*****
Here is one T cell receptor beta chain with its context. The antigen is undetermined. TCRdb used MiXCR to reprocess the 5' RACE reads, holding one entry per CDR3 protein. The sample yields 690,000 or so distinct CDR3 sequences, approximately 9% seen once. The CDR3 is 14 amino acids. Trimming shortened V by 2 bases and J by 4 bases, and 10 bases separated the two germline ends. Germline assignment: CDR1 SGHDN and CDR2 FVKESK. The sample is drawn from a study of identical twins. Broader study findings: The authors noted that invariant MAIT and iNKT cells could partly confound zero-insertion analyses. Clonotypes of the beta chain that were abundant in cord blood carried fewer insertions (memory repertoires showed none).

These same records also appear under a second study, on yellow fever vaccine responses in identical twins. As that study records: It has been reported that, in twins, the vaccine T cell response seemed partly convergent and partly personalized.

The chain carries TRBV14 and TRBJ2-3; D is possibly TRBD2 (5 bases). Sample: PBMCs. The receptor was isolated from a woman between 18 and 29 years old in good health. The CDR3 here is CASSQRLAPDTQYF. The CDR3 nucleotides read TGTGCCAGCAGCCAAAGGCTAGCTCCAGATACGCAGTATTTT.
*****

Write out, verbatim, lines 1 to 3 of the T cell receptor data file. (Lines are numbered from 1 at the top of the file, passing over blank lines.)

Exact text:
Here is one T cell receptor beta chain with its context. The antigen is undetermined. TCRdb used MiXCR to reprocess the 5' RACE reads, holding one entry per CDR3 protein. The sample yields 690,000 or so distinct CDR3 sequences, approximately 9% seen once. The CDR3 is 14 amino acids. Trimming shortened V by 2 bases and J by 4 bases, and 10 bases separated the two germline ends. Germline assignment: CDR1 SGHDN and CDR2 FVKESK. The sample is drawn from a study of identical twins. Broader study findings: The authors noted that invariant MAIT and iNKT cells could partly confound zero-insertion analyses. Clonotypes of the beta chain that were abundant in cord blood carried fewer insertions (memory repertoires showed none).

These same records also appear under a second study, on yellow fever vaccine responses in identical twins. As that study records: It has been reported that, in twins, the vaccine T cell response seemed partly convergent and partly personalized.

The chain carries TRBV14 and TRBJ2-3; D is possibly TRBD2 (5 bases). Sample: PBMCs. The receptor was isolated from a woman between 18 and 29 years old in good health. The CDR3 here is CASSQRLAPDTQYF. The CDR3 nucleotides read TGTGCCAGCAGCCAAAGGCTAGCTCCAGATACGCAGTATTTT.